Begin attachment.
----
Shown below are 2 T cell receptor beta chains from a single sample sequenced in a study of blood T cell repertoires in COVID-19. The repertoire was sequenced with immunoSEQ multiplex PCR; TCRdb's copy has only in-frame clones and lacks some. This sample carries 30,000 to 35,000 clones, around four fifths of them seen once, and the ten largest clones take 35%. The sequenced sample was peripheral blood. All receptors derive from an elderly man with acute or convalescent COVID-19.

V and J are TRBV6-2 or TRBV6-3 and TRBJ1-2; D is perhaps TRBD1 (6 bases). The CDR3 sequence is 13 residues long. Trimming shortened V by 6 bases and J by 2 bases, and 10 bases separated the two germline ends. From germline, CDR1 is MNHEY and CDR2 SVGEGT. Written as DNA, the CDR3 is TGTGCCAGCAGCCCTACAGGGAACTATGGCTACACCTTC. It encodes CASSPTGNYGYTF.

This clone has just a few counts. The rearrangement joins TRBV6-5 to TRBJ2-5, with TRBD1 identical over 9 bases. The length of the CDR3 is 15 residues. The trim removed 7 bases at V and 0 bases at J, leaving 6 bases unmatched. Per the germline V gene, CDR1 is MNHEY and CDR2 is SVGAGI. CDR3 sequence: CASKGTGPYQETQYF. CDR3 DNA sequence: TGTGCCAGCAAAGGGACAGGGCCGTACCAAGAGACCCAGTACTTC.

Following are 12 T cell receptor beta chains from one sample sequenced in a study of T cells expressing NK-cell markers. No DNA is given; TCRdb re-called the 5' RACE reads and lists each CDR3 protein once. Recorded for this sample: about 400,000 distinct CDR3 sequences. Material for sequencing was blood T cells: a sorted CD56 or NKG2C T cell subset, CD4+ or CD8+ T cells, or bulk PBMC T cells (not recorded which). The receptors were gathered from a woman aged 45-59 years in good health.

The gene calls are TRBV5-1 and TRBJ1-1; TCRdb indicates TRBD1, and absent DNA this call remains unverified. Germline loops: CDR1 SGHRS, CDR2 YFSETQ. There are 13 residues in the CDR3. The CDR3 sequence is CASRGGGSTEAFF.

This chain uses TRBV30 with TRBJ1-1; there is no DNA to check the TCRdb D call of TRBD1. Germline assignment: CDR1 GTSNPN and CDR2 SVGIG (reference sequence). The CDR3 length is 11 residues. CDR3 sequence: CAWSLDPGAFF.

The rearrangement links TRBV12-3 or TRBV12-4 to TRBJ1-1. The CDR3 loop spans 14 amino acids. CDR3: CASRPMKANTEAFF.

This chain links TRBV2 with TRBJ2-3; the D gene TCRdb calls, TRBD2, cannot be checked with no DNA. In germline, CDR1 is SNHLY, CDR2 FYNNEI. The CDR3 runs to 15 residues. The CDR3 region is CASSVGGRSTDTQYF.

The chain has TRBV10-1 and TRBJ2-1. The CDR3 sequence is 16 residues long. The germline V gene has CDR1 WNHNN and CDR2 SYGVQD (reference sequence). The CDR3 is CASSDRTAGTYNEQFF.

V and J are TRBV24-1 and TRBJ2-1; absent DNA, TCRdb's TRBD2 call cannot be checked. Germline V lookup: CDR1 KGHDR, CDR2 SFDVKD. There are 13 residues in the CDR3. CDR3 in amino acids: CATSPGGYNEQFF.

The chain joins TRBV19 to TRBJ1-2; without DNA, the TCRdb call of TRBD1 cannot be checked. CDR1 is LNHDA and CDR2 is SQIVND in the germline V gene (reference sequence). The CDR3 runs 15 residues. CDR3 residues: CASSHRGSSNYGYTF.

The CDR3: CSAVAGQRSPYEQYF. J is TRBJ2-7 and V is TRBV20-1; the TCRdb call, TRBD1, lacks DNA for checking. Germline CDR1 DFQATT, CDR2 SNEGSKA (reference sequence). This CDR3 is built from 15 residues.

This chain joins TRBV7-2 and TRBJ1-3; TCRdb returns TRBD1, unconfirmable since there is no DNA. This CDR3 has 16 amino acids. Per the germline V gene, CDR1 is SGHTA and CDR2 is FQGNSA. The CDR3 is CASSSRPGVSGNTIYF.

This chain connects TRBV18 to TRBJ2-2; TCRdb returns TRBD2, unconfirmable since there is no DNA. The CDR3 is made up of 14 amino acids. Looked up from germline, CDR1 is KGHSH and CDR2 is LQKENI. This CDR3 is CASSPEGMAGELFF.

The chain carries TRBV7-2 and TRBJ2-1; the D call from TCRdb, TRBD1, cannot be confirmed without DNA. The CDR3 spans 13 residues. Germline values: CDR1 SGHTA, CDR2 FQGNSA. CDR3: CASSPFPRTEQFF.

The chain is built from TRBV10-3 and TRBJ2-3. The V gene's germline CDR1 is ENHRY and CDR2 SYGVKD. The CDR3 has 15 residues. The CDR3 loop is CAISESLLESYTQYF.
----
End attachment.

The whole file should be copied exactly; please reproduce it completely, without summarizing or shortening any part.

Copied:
Shown below are 2 T cell receptor beta chains from a single sample sequenced in a study of blood T cell repertoires in COVID-19. The repertoire was sequenced with immunoSEQ multiplex PCR; TCRdb's copy has only in-frame clones and lacks some. This sample carries 30,000 to 35,000 clones, around four fifths of them seen once, and the ten largest clones take 35%. The sequenced sample was peripheral blood. All receptors derive from an elderly man with acute or convalescent COVID-19.

V and J are TRBV6-2 or TRBV6-3 and TRBJ1-2; D is perhaps TRBD1 (6 bases). The CDR3 sequence is 13 residues long. Trimming shortened V by 6 bases and J by 2 bases, and 10 bases separated the two germline ends. From germline, CDR1 is MNHEY and CDR2 SVGEGT. Written as DNA, the CDR3 is TGTGCCAGCAGCCCTACAGGGAACTATGGCTACACCTTC. It encodes CASSPTGNYGYTF.

This clone has just a few counts. The rearrangement joins TRBV6-5 to TRBJ2-5, with TRBD1 identical over 9 bases. The length of the CDR3 is 15 residues. The trim removed 7 bases at V and 0 bases at J, leaving 6 bases unmatched. Per the germline V gene, CDR1 is MNHEY and CDR2 is SVGAGI. CDR3 sequence: CASKGTGPYQETQYF. CDR3 DNA sequence: TGTGCCAGCAAAGGGACAGGGCCGTACCAAGAGACCCAGTACTTC.

Following are 12 T cell receptor beta chains from one sample sequenced in a study of T cells expressing NK-cell markers. No DNA is given; TCRdb re-called the 5' RACE reads and lists each CDR3 protein once. Recorded for this sample: about 400,000 distinct CDR3 sequences. Material for sequencing was blood T cells: a sorted CD56 or NKG2C T cell subset, CD4+ or CD8+ T cells, or bulk PBMC T cells (not recorded which). The receptors were gathered from a woman aged 45-59 years in good health.

The gene calls are TRBV5-1 and TRBJ1-1; TCRdb indicates TRBD1, and absent DNA this call remains unverified. Germline loops: CDR1 SGHRS, CDR2 YFSETQ. There are 13 residues in the CDR3. The CDR3 sequence is CASRGGGSTEAFF.

This chain uses TRBV30 with TRBJ1-1; there is no DNA to check the TCRdb D call of TRBD1. Germline assignment: CDR1 GTSNPN and CDR2 SVGIG (reference sequence). The CDR3 length is 11 residues. CDR3 sequence: CAWSLDPGAFF.

The rearrangement links TRBV12-3 or TRBV12-4 to TRBJ1-1. The CDR3 loop spans 14 amino acids. CDR3: CASRPMKANTEAFF.

This chain links TRBV2 with TRBJ2-3; the D gene TCRdb calls, TRBD2, cannot be checked with no DNA. In germline, CDR1 is SNHLY, CDR2 FYNNEI. The CDR3 runs to 15 residues. The CDR3 region is CASSVGGRSTDTQYF.

The chain has TRBV10-1 and TRBJ2-1. The CDR3 sequence is 16 residues long. The germline V gene has CDR1 WNHNN and CDR2 SYGVQD (reference sequence). The CDR3 is CASSDRTAGTYNEQFF.

V and J are TRBV24-1 and TRBJ2-1; absent DNA, TCRdb's TRBD2 call cannot be checked. Germline V lookup: CDR1 KGHDR, CDR2 SFDVKD. There are 13 residues in the CDR3. CDR3 in amino acids: CATSPGGYNEQFF.

The chain joins TRBV19 to TRBJ1-2; without DNA, the TCRdb call of TRBD1 cannot be checked. CDR1 is LNHDA and CDR2 is SQIVND in the germline V gene (reference sequence). The CDR3 runs 15 residues. CDR3 residues: CASSHRGSSNYGYTF.

The CDR3: CSAVAGQRSPYEQYF. J is TRBJ2-7 and V is TRBV20-1; the TCRdb call, TRBD1, lacks DNA for checking. Germline CDR1 DFQATT, CDR2 SNEGSKA (reference sequence). This CDR3 is built from 15 residues.

This chain joins TRBV7-2 and TRBJ1-3; TCRdb returns TRBD1, unconfirmable since there is no DNA. This CDR3 has 16 amino acids. Per the germline V gene, CDR1 is SGHTA and CDR2 is FQGNSA. The CDR3 is CASSSRPGVSGNTIYF.

This chain connects TRBV18 to TRBJ2-2; TCRdb returns TRBD2, unconfirmable since there is no DNA. The CDR3 is made up of 14 amino acids. Looked up from germline, CDR1 is KGHSH and CDR2 is LQKENI. This CDR3 is CASSPEGMAGELFF.

The chain carries TRBV7-2 and TRBJ2-1; the D call from TCRdb, TRBD1, cannot be confirmed without DNA. The CDR3 spans 13 residues. Germline values: CDR1 SGHTA, CDR2 FQGNSA. CDR3: CASSPFPRTEQFF.

The chain is built from TRBV10-3 and TRBJ2-3. The V gene's germline CDR1 is ENHRY and CDR2 SYGVKD. The CDR3 has 15 residues. The CDR3 loop is CAISESLLESYTQYF.